In October, last year, you're appointed Berkshire Global Advisers to advise on options for the business and obviously there was a possibility of selling it or doing an equity partnership or something. What happened there? Did anything come out of that and are they still engaged?
No. So for us, it's all about growth and you know, going back to the bums on seats for the funds management, which is by the way I call our professionally managed accounts. The faster we can grow and get that message out to the market, about capped fees, direct to retail, you know, low fees give you better returns, the better for us. For us, what we did and as a board, we decided to engage an advisory company like Berkshire to go out and see if there are any partners out there, now whether that was a commercial partner or an equity partner, to see if we could accelerate the growth in the professionally managed accounts. Now that sort of partner, the ideal partner looks something like someone who had better brand equity than us, was better known, had a better retail direct reach to mums and dads.
To give you an example, we thought some of the industry superfunds were ideal partners because they deal with superannuation products. We deal outside of super. They deal with mums and dads inside of that super, we deal with mums and dads outside of super, we have a lot more education than them and a lot more engagement through our tools and our portfolio manager and our content and they need that. And so we thought that those sort of guys were the perfect partners, and there's some other ones as well. We talked to a lot of these sort of businesses. I think the problem we faced, Alan, was that a lot of people have, especially in the financial services industry at the moment, have their own set of problems. The industry superfunds had the problem of getting way too much money.
Now they’ve got the problems of people pulling money out through this $10,000 drawdown from the COVID-19 policies. A lot of the other financial services companies had problems with the Royal Commission and the fallout of the Royal Commission. I think there's a lot of conversations still ongoing. But for us, it's just business as usual and if anything comes of it and we can find a partner that would accelerate our growth, then we would look at it. But it doesn’t necessarily mean we’re selling anything. It's just a process of seeing how we can accelerate our growth and maybe that's actually a commercial deal.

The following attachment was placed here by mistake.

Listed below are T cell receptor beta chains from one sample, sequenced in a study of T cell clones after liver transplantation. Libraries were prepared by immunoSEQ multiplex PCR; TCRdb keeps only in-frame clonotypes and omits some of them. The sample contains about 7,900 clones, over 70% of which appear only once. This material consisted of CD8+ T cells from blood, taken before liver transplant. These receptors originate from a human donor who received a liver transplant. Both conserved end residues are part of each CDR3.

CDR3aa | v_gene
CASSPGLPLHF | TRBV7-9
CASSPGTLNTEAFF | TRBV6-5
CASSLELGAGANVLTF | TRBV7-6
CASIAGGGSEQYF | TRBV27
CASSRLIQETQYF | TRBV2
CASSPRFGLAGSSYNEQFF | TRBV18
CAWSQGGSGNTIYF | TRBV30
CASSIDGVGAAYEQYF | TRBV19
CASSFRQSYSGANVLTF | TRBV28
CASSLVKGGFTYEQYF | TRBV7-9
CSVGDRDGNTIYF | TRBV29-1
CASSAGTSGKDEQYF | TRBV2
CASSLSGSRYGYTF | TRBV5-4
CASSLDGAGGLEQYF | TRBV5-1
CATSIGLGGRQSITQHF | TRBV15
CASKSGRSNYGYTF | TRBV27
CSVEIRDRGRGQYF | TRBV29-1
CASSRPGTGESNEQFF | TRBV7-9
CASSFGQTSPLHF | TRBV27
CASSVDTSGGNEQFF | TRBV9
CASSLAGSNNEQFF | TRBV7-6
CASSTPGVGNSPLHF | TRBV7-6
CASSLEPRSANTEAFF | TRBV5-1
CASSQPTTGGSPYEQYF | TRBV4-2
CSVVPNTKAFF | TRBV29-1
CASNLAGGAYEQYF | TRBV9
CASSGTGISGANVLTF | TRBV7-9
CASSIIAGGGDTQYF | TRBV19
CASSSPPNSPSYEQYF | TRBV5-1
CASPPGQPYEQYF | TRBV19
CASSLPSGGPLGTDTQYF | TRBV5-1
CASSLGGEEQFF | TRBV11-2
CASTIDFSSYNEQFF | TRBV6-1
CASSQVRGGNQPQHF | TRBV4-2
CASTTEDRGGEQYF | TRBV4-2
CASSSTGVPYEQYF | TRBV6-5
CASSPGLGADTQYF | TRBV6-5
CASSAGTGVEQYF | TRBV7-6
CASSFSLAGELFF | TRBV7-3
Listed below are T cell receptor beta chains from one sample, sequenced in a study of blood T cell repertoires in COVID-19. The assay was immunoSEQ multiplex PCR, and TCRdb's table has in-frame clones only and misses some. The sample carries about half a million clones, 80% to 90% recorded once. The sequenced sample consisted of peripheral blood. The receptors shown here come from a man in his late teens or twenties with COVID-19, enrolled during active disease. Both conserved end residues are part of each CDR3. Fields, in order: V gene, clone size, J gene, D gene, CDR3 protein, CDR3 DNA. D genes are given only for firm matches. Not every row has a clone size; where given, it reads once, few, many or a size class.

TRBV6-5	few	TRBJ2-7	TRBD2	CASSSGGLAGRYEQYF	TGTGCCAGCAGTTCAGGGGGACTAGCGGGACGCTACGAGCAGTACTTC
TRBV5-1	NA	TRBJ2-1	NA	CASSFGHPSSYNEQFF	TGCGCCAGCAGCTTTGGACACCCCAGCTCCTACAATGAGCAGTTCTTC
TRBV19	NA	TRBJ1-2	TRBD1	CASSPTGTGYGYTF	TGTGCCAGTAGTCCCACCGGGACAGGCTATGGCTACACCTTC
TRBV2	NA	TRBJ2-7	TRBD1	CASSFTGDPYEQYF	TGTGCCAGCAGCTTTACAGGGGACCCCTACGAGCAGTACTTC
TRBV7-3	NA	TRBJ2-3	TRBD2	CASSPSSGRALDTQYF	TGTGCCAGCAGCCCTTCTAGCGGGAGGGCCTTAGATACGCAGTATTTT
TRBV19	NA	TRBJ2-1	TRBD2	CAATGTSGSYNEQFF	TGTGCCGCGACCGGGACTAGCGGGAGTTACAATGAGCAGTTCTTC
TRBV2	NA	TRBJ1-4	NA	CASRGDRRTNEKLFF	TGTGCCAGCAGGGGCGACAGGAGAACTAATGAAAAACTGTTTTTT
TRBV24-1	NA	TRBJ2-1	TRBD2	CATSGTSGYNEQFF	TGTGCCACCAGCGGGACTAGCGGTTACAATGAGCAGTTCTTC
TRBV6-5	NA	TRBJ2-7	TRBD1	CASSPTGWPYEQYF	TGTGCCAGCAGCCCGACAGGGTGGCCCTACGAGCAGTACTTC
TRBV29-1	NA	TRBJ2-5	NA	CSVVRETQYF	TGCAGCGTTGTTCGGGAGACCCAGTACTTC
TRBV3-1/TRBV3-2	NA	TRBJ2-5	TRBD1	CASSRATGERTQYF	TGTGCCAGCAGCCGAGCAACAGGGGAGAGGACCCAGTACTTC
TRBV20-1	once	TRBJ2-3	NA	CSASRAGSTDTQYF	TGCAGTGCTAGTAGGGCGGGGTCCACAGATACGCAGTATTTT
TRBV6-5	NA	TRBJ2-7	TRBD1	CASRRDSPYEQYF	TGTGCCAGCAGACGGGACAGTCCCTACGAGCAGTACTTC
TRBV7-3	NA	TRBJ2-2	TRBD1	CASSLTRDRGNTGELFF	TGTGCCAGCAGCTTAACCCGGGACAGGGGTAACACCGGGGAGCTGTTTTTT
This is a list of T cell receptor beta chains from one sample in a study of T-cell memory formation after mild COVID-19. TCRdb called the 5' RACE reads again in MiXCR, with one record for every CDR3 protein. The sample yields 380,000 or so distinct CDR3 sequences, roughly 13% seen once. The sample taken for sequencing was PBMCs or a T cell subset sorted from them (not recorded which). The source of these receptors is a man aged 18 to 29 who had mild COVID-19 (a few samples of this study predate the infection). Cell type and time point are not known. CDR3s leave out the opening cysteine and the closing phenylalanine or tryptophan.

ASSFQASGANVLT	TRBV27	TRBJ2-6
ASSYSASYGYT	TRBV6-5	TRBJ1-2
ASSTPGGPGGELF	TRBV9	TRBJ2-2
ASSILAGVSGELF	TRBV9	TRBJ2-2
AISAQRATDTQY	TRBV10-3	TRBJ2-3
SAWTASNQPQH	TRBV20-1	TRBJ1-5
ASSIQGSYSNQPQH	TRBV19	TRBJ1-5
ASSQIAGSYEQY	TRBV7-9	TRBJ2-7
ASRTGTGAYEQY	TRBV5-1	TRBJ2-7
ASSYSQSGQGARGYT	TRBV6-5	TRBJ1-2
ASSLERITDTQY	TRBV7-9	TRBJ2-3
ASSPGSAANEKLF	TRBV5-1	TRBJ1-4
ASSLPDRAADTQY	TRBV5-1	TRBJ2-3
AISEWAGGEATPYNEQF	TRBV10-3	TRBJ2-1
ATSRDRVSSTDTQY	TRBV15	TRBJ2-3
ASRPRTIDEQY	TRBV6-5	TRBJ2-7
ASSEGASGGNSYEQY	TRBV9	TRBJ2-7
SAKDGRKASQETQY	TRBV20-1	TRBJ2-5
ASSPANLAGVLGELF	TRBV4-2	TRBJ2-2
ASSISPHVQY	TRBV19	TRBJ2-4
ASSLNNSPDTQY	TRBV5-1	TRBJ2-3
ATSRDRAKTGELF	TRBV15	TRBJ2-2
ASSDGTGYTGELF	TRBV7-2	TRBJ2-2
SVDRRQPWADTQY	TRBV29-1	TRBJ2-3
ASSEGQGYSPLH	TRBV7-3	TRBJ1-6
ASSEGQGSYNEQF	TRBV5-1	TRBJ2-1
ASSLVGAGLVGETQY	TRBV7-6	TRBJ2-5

Right? Is that still on the table or not?
Well, we're no longer engaged with Berkshire as such. But as a normal business, we continue to talk to many parties, and if we can find the right partner to accelerate growth, we will or we might not. But that doesn't necessarily mean it's some sort of M&A sort of thing. It could actually just be a commercial deal, like any part of our business, so it’s ongoing it’s just business as usual for us.
Yeah and the focus of the business is to grow the professionally managed accounts side of things and to as quickly as possible get to $600 million. Is that right?
Yeah, correct. I mean, well for us as you rightly pointed out Alan its bums on seats so as quickly as we can get to 6,000 bums on seats paying us $451, then it’s sort of like $3.2-3.5 million, and then it's onwards and upwards. At the end of the day, we have like a database of 600,000 people. You’ve got 10,000 subs. We've got 22,000 investors in those grandfathered trails that we’re now talking to about our products. It's not that we don’t know these people, it's a process of educating, we're in the business of selling trust, so we have to get them to believe that, you know, lower fees means higher returns, which, you know, they've all been brought up for the last 50 years on the opposite. It's just a slow process of convincing people and showing them quarter in, quarter out that lower fees actually do mean higher returns, and that’s in fact, the hard part.
And as you say, it’s not about $600 million it’s about 6,000 people, individual accounts.
Good to talk to you, Ron. Thanks.
Thank you very much, Alan, cheers.
That was Ron Hodge, the CEO and Managing Director of InvestSMART Group.